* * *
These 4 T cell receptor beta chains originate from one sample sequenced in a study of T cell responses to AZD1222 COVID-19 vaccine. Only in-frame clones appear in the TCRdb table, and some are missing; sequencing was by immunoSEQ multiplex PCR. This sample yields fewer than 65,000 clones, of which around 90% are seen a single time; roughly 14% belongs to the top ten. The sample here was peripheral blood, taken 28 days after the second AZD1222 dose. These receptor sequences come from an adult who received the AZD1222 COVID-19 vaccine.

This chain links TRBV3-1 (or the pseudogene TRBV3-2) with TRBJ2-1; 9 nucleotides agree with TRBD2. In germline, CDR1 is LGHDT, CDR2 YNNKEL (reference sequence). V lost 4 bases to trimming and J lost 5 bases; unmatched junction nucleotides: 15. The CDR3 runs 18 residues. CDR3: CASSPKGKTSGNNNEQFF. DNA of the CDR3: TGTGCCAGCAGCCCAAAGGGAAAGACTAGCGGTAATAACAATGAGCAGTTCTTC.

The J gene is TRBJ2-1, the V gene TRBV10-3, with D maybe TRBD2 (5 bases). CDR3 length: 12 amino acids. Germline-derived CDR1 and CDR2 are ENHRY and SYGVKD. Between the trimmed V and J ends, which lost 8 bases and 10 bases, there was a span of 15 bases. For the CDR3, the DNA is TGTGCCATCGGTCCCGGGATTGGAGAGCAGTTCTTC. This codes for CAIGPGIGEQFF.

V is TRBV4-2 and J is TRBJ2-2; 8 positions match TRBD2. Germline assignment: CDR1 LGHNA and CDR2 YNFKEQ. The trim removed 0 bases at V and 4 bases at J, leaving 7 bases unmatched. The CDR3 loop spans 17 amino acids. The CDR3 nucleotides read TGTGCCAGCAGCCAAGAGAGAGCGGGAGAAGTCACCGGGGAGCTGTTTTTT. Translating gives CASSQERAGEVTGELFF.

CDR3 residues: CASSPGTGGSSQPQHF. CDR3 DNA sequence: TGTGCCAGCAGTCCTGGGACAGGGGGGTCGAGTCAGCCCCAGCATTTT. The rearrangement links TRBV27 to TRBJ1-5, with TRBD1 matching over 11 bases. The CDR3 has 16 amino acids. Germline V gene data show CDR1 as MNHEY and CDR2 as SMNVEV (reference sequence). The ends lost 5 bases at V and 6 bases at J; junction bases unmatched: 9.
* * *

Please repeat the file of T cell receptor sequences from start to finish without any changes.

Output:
These 4 T cell receptor beta chains originate from one sample sequenced in a study of T cell responses to AZD1222 COVID-19 vaccine. Only in-frame clones appear in the TCRdb table, and some are missing; sequencing was by immunoSEQ multiplex PCR. This sample yields fewer than 65,000 clones, of which around 90% are seen a single time; roughly 14% belongs to the top ten. The sample here was peripheral blood, taken 28 days after the second AZD1222 dose. These receptor sequences come from an adult who received the AZD1222 COVID-19 vaccine.

This chain links TRBV3-1 (or the pseudogene TRBV3-2) with TRBJ2-1; 9 nucleotides agree with TRBD2. In germline, CDR1 is LGHDT, CDR2 YNNKEL (reference sequence). V lost 4 bases to trimming and J lost 5 bases; unmatched junction nucleotides: 15. The CDR3 runs 18 residues. CDR3: CASSPKGKTSGNNNEQFF. DNA of the CDR3: TGTGCCAGCAGCCCAAAGGGAAAGACTAGCGGTAATAACAATGAGCAGTTCTTC.

The J gene is TRBJ2-1, the V gene TRBV10-3, with D maybe TRBD2 (5 bases). CDR3 length: 12 amino acids. Germline-derived CDR1 and CDR2 are ENHRY and SYGVKD. Between the trimmed V and J ends, which lost 8 bases and 10 bases, there was a span of 15 bases. For the CDR3, the DNA is TGTGCCATCGGTCCCGGGATTGGAGAGCAGTTCTTC. This codes for CAIGPGIGEQFF.

V is TRBV4-2 and J is TRBJ2-2; 8 positions match TRBD2. Germline assignment: CDR1 LGHNA and CDR2 YNFKEQ. The trim removed 0 bases at V and 4 bases at J, leaving 7 bases unmatched. The CDR3 loop spans 17 amino acids. The CDR3 nucleotides read TGTGCCAGCAGCCAAGAGAGAGCGGGAGAAGTCACCGGGGAGCTGTTTTTT. Translating gives CASSQERAGEVTGELFF.

CDR3 residues: CASSPGTGGSSQPQHF. CDR3 DNA sequence: TGTGCCAGCAGTCCTGGGACAGGGGGGTCGAGTCAGCCCCAGCATTTT. The rearrangement links TRBV27 to TRBJ1-5, with TRBD1 matching over 11 bases. The CDR3 has 16 amino acids. Germline V gene data show CDR1 as MNHEY and CDR2 as SMNVEV (reference sequence). The ends lost 5 bases at V and 6 bases at J; junction bases unmatched: 9.